My trip to Argentina began in a Sociology class last semester. We were studying alternative economic structures to capitalism (I know, you’ve already written me off as a communist at this point but try–if you can stomach it–to keep reading). The class was titled “Economic Social Justice from Below” and our main case study was the recuperated factories in Argentina.
In 2001, after several years of neoliberal policies that favored a free market and supported private business, the economy collapsed in Argentina almost overnight. Unemployment reached about 20%. Thousands of people were fired from their jobs and many bosses left their companies entirely putting whole factories out of work.
The recuperated factories we studied were mostly built by workers of necessity. Their bosses had left, and unemployed with no other alternative, many workers decided to occupy their factories and go back to doing what they already knew how to do without a boss. Most of these factories took a cooperative structure. Decisions would now be made jointly by an assembly of all the workers, no boss would be reinstated, all workers’ wages/hour would be equal, and they would decide cooperatively what to do with any extra profits.
This cooperative model seems so unlikely to develop in the United States for so many reasons. And I know, just from being home for one week, that it sounds ridiculous and “communist” to most of the people I’ve told about the trip. I’m convinced, that if working class Americans could meet these working class Argentinians they might see things differently. I know that wish, in itself, is also unlikely. So, instead, I’ll leave you with one thought that struck me most while visiting these factories.
In America, and in a capitalist economic model, we are taught that happiness is tied to success. We know that when a person climbs the ladder in their desired field and makes a lot of money, they are successful. We think: that person must be so happy in their job, their family must be so proud, they are so lucky to have all of those cars, those boats, those fancy rooms in their home. They must be truly happy. (editor’s note: I am exaggerating here, but you get the idea. Climbing the ladder leads to success which leads to happiness).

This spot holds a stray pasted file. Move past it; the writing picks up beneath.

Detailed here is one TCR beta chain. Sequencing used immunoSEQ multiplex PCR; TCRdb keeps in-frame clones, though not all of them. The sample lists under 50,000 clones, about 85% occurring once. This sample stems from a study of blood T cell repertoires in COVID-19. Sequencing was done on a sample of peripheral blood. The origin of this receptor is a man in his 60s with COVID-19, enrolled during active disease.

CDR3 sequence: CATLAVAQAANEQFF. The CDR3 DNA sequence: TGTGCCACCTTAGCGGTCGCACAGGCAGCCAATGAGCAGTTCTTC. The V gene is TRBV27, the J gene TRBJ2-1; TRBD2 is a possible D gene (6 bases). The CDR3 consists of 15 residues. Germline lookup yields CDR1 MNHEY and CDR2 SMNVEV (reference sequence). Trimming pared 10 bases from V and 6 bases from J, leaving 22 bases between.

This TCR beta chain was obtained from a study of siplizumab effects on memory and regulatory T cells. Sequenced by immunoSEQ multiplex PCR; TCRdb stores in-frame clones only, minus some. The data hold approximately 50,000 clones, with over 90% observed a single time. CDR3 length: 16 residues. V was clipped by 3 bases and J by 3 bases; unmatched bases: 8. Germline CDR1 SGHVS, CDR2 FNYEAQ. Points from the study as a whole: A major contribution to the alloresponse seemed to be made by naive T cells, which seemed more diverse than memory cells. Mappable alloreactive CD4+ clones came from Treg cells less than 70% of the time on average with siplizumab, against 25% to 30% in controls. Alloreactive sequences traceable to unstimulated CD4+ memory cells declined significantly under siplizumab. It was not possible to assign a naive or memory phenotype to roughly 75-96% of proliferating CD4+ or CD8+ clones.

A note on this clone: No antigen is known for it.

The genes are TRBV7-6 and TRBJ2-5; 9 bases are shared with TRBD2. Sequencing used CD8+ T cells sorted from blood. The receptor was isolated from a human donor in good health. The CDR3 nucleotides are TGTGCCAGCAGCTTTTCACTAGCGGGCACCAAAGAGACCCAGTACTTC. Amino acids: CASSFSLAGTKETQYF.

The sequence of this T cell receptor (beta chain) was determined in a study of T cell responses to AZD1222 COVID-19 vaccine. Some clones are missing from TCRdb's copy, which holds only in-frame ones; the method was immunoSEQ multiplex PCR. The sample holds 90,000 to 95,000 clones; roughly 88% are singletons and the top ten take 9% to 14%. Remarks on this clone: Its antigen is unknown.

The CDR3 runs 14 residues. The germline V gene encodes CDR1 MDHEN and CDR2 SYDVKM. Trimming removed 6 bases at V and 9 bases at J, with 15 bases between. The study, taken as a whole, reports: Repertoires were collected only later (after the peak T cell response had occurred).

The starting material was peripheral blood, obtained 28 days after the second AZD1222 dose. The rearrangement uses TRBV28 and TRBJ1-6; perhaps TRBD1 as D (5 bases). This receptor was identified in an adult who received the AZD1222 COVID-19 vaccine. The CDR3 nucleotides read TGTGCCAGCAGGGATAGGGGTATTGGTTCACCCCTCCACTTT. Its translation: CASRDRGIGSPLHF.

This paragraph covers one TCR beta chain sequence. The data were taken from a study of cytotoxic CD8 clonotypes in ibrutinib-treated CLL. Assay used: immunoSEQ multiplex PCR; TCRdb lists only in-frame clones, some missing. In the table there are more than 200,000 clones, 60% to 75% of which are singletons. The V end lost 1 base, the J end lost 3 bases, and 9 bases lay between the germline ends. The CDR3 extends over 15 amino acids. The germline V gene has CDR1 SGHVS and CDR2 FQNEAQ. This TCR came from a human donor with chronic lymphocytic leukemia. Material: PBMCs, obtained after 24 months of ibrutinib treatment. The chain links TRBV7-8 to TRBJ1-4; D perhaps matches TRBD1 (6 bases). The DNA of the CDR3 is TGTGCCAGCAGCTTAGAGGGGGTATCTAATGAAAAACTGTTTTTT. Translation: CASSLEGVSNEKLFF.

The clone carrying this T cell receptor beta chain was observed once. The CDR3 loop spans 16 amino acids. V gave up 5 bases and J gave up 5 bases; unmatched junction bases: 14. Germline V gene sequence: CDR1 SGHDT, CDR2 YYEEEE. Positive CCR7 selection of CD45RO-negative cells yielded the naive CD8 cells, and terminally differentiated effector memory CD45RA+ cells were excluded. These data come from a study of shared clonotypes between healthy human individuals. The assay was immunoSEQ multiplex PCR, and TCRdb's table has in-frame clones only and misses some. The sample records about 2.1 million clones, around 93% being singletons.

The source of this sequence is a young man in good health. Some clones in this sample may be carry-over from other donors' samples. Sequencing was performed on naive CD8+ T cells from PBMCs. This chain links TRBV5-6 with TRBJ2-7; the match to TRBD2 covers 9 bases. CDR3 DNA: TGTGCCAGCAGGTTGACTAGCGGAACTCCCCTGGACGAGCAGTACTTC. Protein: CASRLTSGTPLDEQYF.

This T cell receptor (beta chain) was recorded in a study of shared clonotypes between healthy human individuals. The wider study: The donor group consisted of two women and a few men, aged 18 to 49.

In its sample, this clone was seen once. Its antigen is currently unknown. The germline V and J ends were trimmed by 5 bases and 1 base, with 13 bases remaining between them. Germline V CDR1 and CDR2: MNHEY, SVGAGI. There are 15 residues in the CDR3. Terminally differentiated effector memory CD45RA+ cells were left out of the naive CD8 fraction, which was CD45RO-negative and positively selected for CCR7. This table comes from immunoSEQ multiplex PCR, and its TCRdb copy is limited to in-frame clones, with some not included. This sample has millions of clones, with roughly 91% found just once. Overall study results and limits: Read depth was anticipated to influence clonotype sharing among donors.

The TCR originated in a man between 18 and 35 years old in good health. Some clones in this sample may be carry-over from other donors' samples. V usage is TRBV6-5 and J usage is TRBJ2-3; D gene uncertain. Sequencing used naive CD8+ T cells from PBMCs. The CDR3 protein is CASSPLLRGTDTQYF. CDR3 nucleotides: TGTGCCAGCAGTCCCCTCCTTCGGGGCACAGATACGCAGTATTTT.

The workers at these companies challenged me to change my definition of success and happiness. I remember in particular a cooperative called UST. One of the workers talked about his own definition of happiness shifting as their company adopted the cooperative model following the 2001 crisis.
“I realized success wasn’t about making money and having things. I am not most happy that way. I am most happy when I can work with my friends and spend time with my family. I would much rather live like that.”
That’s what I’ve been waiting to hear someone say for 22 years, it feels like.
I know, I’m an idealistic college graduate. I’m used to living in a wonderfully creative, accepting, aware, and politically-active environment and thinking about these things. I know that you’ll take what I say with a grain of salt, that’s probably good. But having someone in Argentina confirm to some part of me that it’s okay to define success and happiness differently than I see it defined around me was refreshing. It’s really important to me, right now, in this moment, to not focus on climbing a ladder. At this moment in my life that’s not how I define success or happiness. Maybe I will someday. Maybe when I have more responsibilities and a family to take care of, things will change. But I hope they won’t. I hope that years from now when I have a steady job somewhere (or I don’t) that I can echo back the words that I heard in Argentina.
I hope I can say that I am happy because I spent my time working with friends, that I enjoyed time with my family and that I count myself among the successful ones. I have a sneaking suspicion that when they take the time to think about it, many Americans even within the capitalist structure, feel the same way. I don’t think this is necessarily unique to the recuperated factories in Argentina, but it took a 13 hour flight for the idea to really sink in.